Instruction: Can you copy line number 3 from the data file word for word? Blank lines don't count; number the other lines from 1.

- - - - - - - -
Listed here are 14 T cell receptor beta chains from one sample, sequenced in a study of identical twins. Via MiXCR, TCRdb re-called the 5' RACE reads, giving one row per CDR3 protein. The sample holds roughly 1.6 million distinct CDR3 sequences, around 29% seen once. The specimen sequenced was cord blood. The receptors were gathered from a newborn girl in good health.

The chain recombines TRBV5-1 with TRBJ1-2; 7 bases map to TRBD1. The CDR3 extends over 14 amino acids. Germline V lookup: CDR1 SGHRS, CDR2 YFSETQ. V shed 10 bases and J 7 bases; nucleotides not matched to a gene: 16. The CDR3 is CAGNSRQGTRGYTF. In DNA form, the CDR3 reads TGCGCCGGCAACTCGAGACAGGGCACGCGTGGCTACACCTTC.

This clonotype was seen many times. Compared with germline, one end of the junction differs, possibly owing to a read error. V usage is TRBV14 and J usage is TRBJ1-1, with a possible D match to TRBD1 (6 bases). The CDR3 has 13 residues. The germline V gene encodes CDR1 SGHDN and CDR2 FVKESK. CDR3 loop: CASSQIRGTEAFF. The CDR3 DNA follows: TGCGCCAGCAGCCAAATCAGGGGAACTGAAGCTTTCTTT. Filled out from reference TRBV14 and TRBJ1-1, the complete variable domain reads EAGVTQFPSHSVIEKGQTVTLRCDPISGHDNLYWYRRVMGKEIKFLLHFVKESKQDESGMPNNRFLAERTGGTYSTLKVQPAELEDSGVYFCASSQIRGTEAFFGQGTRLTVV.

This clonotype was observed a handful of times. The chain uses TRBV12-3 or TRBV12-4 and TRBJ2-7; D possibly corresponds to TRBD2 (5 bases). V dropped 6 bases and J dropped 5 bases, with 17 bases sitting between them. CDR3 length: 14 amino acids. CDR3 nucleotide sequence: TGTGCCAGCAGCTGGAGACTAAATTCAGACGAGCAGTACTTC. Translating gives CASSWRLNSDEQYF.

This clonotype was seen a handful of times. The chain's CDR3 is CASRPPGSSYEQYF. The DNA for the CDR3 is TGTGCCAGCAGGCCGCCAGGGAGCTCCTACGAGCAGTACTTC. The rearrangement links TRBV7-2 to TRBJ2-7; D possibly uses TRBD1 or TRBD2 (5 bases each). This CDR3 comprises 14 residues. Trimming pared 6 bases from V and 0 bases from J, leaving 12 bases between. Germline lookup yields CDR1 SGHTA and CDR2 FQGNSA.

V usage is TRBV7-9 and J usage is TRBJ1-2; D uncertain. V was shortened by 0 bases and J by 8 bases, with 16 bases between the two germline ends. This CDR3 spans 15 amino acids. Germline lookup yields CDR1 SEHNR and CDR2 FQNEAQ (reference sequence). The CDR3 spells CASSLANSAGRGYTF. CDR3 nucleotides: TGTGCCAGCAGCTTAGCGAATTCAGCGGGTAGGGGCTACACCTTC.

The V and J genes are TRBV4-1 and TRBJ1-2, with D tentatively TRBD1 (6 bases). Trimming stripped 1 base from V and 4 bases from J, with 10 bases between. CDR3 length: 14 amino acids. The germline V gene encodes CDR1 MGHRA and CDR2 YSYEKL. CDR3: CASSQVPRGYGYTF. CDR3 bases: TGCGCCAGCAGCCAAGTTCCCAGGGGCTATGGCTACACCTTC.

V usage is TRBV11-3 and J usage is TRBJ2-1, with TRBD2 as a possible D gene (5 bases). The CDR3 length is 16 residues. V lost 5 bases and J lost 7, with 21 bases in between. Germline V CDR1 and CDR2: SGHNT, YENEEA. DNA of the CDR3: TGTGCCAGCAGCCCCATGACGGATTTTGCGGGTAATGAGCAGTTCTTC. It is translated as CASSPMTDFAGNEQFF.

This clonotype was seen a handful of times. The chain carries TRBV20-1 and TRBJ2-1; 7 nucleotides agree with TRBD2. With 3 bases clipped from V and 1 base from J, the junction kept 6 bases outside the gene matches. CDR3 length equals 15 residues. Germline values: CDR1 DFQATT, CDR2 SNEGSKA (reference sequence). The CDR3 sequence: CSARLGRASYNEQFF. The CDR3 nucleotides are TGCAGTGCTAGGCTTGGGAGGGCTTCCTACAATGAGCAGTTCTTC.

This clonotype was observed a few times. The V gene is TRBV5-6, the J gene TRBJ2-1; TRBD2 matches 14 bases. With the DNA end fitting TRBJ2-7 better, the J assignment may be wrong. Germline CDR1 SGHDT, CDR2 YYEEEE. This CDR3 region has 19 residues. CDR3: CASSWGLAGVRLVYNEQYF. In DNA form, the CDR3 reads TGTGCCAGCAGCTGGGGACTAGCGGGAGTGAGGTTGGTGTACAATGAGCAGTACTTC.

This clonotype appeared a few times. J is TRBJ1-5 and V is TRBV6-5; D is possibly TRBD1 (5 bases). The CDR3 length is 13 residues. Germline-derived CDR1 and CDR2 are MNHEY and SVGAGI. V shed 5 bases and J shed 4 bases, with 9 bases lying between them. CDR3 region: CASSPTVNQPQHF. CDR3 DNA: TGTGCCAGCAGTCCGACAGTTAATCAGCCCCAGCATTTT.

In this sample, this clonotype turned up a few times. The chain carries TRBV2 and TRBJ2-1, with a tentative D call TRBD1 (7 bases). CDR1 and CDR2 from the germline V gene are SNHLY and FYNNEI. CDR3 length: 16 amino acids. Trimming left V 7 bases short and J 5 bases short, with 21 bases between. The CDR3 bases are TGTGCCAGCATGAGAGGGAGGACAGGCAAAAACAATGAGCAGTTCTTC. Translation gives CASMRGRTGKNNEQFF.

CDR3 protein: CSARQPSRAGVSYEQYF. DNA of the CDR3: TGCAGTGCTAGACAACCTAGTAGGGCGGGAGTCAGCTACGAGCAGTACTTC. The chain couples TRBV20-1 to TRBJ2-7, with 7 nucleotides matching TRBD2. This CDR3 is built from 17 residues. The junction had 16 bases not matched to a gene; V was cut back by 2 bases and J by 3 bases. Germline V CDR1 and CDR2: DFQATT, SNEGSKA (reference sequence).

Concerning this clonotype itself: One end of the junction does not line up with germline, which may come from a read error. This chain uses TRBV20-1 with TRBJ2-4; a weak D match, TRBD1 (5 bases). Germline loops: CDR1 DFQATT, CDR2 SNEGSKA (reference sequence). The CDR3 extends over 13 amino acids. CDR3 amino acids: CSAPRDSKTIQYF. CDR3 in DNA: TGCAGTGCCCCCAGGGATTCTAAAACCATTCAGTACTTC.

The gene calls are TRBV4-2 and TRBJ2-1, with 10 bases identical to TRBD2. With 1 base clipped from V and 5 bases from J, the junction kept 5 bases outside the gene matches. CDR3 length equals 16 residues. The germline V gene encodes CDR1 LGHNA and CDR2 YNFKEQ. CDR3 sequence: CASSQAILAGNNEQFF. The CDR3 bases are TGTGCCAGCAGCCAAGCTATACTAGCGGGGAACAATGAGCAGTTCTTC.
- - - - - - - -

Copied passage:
This clonotype was seen many times. Compared with germline, one end of the junction differs, possibly owing to a read error. V usage is TRBV14 and J usage is TRBJ1-1, with a possible D match to TRBD1 (6 bases). The CDR3 has 13 residues. The germline V gene encodes CDR1 SGHDN and CDR2 FVKESK. CDR3 loop: CASSQIRGTEAFF. The CDR3 DNA follows: TGCGCCAGCAGCCAAATCAGGGGAACTGAAGCTTTCTTT. Filled out from reference TRBV14 and TRBJ1-1, the complete variable domain reads EAGVTQFPSHSVIEKGQTVTLRCDPISGHDNLYWYRRVMGKEIKFLLHFVKESKQDESGMPNNRFLAERTGGTYSTLKVQPAELEDSGVYFCASSQIRGTEAFFGQGTRLTVV.